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When rectifying a signal by squaring it, is it necessary to upsample by a factor of 2?

Why is this?

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  • $\begingroup$ As a complement to jithin's fine answer: When processing a signal, the sampling theorem needs to be satisfied at every step, including the final result, or aliasing will occur. $\endgroup$ – MBaz Mar 27 at 16:19
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The only reason I can think of may be to preserve the frequencies over which original signal had spectrum (before squaring). When you square a signal $x[n]$, whose spectrum $X(e^{j\omega})$ extends from $-\omega_0 \le \omega \le \omega_0$, you are multiplying by itself. So in frequency domain, the effect is to (periodically) convolve $X(e^{j\omega})$ by itself. $$ S(e^{j\omega}) = \int_0^{2\pi} X(e^{j\theta})X(e^{j(\omega - \theta)})d\theta $$ The convolution will result in $S(e^{j\omega})$ non-zero over $-2\omega_0 \le \omega \le 2\omega_0$. If you had upsampled before squaring, the spectrum before squaring would have been non-zero only from $-\omega_0/2 \le \omega \le \omega_0/2$. So after squaring (convolution in frequency domain), its spectrum is still $-\omega_0 \le \omega \le \omega_0$.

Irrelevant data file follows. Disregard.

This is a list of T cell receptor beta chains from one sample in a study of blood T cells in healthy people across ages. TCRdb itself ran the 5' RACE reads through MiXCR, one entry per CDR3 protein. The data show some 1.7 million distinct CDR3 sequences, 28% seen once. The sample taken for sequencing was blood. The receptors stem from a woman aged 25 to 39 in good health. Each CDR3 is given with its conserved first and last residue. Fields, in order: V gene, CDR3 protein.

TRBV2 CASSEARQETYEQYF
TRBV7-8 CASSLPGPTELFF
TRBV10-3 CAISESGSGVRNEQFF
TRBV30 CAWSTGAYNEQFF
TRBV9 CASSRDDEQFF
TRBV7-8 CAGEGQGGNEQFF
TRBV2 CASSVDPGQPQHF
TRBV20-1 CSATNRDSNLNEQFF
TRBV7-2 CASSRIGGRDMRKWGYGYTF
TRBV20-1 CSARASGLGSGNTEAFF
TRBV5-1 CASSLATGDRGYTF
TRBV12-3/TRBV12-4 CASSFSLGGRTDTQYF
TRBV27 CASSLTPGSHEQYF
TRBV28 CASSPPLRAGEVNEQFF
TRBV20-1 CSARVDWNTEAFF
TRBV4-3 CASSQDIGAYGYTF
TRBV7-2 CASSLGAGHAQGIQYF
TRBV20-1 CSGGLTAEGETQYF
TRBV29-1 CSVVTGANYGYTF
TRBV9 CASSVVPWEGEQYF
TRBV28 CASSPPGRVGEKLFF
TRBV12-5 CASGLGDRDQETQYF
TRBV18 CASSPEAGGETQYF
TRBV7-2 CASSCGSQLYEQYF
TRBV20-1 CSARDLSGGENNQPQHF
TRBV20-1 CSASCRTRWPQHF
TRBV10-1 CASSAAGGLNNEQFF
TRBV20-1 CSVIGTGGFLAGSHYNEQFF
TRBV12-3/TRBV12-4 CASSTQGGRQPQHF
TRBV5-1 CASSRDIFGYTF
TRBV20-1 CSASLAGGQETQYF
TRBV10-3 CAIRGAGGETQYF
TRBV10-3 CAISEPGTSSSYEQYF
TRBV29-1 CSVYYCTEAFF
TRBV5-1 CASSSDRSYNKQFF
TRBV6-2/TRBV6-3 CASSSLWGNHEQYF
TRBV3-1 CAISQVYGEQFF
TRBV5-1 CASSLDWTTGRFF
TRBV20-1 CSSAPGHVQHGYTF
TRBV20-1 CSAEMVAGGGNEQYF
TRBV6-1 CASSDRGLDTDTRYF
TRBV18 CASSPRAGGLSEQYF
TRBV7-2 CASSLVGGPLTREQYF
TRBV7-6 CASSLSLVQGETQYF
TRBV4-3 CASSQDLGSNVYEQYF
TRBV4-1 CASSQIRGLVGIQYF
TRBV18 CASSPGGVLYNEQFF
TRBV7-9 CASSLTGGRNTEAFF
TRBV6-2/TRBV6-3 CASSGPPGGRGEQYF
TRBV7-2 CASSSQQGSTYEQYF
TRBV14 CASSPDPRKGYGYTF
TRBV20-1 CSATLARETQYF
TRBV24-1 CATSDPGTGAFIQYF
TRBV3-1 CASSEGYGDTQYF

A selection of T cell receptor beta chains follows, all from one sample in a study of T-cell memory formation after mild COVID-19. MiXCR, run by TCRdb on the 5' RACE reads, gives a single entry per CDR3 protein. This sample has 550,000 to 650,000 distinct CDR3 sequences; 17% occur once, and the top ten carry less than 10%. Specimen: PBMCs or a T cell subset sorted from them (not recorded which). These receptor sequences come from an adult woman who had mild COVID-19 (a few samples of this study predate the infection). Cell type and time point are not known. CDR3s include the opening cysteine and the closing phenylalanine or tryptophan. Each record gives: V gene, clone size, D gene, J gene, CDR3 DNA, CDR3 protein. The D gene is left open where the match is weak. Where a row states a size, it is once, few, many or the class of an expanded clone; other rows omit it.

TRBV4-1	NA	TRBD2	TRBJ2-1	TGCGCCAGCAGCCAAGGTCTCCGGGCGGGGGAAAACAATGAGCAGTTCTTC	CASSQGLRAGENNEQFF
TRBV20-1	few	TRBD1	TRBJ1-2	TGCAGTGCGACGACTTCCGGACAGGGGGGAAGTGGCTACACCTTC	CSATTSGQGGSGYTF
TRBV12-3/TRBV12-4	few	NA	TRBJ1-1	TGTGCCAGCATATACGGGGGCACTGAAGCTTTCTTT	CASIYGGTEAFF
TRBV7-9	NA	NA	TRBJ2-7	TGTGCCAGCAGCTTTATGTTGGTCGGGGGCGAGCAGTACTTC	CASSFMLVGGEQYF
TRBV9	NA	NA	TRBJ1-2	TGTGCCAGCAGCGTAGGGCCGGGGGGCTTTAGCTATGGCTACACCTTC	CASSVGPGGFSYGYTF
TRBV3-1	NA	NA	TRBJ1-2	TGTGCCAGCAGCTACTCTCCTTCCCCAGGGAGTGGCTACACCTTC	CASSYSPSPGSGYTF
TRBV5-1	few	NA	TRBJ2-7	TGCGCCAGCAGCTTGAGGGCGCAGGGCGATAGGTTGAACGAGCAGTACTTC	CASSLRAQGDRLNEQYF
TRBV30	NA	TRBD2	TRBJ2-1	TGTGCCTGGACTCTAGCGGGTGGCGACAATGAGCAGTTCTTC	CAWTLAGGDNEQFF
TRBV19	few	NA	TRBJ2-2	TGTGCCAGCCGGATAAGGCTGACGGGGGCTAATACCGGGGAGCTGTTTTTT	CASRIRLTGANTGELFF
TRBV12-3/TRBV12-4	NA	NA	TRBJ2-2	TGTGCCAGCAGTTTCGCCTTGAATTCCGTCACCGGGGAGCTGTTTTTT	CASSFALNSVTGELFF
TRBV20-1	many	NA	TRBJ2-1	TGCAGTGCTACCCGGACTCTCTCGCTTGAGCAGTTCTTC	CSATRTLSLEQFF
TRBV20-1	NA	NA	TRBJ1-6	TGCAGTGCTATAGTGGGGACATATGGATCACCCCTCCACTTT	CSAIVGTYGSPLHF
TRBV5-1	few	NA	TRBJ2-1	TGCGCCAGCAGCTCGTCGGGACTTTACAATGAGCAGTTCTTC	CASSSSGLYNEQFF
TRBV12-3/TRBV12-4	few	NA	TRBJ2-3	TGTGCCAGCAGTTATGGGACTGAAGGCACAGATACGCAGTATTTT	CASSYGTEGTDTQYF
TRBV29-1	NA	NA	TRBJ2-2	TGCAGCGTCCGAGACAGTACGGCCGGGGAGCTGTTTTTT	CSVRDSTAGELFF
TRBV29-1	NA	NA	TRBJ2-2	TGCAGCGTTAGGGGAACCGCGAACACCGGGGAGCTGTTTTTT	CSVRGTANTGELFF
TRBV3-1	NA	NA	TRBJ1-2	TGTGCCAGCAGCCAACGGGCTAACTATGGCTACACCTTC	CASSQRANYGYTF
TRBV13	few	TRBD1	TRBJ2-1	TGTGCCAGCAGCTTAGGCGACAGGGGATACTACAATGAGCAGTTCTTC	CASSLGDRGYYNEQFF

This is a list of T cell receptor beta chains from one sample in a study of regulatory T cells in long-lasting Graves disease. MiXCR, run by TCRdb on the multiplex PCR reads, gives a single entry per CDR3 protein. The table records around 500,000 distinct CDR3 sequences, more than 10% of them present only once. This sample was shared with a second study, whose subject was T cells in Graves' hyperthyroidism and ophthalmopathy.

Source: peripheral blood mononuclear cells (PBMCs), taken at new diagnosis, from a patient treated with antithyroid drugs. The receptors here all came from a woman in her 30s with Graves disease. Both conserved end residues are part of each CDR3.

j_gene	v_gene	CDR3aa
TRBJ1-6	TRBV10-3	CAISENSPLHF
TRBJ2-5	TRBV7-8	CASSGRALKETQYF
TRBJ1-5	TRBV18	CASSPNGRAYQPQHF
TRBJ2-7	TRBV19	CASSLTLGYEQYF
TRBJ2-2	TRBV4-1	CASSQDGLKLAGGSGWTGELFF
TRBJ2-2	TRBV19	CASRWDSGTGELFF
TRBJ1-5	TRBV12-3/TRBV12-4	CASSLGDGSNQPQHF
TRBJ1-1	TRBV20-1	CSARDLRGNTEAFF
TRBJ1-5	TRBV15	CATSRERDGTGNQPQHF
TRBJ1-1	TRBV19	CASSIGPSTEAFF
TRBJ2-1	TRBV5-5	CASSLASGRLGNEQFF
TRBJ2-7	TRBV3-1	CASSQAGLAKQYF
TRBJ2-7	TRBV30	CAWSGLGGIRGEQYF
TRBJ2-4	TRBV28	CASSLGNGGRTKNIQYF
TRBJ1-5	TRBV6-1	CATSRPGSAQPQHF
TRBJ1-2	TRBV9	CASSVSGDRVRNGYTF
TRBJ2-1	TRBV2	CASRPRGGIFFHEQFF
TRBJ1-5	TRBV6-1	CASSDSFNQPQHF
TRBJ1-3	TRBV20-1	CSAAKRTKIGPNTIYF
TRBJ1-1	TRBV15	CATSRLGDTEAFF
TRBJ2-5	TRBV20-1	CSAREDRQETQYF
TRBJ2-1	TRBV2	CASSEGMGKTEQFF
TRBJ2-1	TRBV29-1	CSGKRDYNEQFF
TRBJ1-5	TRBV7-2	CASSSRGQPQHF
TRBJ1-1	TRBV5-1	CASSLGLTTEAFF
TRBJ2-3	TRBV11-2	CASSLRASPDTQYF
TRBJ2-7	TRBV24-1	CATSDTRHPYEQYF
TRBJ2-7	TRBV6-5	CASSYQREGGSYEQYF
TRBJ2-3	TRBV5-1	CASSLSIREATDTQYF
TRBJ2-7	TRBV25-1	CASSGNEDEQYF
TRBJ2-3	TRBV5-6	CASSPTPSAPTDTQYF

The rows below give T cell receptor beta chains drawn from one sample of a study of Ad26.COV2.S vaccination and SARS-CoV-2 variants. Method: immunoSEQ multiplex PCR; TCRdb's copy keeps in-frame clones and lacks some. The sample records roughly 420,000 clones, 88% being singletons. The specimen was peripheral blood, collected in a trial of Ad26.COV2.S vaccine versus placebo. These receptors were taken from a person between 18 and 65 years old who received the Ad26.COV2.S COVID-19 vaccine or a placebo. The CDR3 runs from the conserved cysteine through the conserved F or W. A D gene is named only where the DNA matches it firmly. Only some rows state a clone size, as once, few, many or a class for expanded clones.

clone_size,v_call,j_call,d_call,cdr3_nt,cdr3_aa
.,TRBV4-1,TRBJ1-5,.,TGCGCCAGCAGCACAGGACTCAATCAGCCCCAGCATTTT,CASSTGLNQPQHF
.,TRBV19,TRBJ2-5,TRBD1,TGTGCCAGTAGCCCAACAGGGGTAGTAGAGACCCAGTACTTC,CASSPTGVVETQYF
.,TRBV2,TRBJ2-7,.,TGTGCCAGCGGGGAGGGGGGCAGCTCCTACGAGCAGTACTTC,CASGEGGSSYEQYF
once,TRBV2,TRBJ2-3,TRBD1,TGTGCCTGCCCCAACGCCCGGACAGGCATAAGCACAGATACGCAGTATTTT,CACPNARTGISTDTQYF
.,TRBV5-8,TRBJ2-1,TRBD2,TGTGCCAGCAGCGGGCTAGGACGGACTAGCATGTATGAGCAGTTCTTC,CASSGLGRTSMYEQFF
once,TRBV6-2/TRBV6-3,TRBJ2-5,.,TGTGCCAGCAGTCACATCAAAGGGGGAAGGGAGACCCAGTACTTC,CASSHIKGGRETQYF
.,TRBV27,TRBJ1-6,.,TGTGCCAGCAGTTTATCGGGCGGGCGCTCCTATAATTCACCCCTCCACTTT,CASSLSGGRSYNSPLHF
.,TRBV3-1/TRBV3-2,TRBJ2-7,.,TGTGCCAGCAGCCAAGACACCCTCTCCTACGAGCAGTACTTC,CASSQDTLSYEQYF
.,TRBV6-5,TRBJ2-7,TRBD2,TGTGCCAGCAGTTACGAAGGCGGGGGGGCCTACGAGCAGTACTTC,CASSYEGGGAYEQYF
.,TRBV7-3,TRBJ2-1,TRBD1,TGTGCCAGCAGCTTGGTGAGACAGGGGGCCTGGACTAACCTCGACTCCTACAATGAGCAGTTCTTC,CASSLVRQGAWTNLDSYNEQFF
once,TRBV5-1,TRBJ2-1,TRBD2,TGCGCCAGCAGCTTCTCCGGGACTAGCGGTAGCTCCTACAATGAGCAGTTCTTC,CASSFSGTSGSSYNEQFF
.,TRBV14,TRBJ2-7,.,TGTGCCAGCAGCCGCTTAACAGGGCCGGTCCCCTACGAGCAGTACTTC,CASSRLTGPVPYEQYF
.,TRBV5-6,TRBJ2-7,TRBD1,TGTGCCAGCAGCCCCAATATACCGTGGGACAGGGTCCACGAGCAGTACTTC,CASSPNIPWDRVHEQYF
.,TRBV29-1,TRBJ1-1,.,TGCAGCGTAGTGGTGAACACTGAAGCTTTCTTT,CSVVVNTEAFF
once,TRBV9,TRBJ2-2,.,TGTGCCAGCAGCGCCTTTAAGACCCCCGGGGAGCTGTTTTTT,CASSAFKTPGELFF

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I think the accepted answer is not quite strong enough to state the real problem: If you don't up-sample you run the risk of significant aliasing.

Let's look at a simple example: sample rate of 25.6 kHz and a strong signal component at 11.5kHz. If you just square it you end up with a component at DC (which is representative of the average energy) and another one at 2600 Hz. The one at 2600Hz has NOTHING to do with your original signal. It's simply an aliasing artifact that's a function of the sample rate. If you were to sample this at 25.0 kHz that component would move to 2 kHz.

Any analysis or conclusion drawn from the aliased component would simply be wrong.

So the options are to either up-sample or low-pass filter somewhere below $F_S/4$ before squaring the signal

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  • $\begingroup$ Conversely, if you have a signal that is known to have no significant energy above 1/4 the sampling rate, then you could square it safely, knowing that the result would have no significant energy above 1/2 the sampling rate. $\endgroup$ – TimWescott Mar 27 at 19:08
  • $\begingroup$ Hence my recommendation of a lowpass filter at Fs/4 I'm assuming that the sampling rate was chose based on the actual contents of the signal $\endgroup$ – Hilmar Mar 28 at 11:31

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